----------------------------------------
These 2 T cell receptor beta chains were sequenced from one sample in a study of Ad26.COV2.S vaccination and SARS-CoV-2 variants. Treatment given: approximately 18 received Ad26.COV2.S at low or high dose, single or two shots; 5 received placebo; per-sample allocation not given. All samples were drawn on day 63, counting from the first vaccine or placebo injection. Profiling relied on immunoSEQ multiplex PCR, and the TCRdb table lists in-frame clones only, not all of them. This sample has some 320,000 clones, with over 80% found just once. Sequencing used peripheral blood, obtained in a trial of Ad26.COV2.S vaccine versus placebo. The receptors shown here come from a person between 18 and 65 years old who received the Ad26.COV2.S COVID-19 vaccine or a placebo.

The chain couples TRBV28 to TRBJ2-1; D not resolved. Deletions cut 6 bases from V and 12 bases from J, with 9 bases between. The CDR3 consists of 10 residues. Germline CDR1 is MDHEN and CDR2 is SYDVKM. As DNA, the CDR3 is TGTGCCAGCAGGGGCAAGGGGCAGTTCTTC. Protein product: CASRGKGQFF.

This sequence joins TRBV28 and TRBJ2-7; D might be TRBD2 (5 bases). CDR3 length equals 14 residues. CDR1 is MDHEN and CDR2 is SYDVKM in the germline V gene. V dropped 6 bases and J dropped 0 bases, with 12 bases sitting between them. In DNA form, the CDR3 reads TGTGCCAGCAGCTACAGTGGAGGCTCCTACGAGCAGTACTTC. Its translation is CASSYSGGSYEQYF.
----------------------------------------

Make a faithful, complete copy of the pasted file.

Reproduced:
These 2 T cell receptor beta chains were sequenced from one sample in a study of Ad26.COV2.S vaccination and SARS-CoV-2 variants. Treatment given: approximately 18 received Ad26.COV2.S at low or high dose, single or two shots; 5 received placebo; per-sample allocation not given. All samples were drawn on day 63, counting from the first vaccine or placebo injection. Profiling relied on immunoSEQ multiplex PCR, and the TCRdb table lists in-frame clones only, not all of them. This sample has some 320,000 clones, with over 80% found just once. Sequencing used peripheral blood, obtained in a trial of Ad26.COV2.S vaccine versus placebo. The receptors shown here come from a person between 18 and 65 years old who received the Ad26.COV2.S COVID-19 vaccine or a placebo.

The chain couples TRBV28 to TRBJ2-1; D not resolved. Deletions cut 6 bases from V and 12 bases from J, with 9 bases between. The CDR3 consists of 10 residues. Germline CDR1 is MDHEN and CDR2 is SYDVKM. As DNA, the CDR3 is TGTGCCAGCAGGGGCAAGGGGCAGTTCTTC. Protein product: CASRGKGQFF.

This sequence joins TRBV28 and TRBJ2-7; D might be TRBD2 (5 bases). CDR3 length equals 14 residues. CDR1 is MDHEN and CDR2 is SYDVKM in the germline V gene. V dropped 6 bases and J dropped 0 bases, with 12 bases sitting between them. In DNA form, the CDR3 reads TGTGCCAGCAGCTACAGTGGAGGCTCCTACGAGCAGTACTTC. Its translation is CASSYSGGSYEQYF.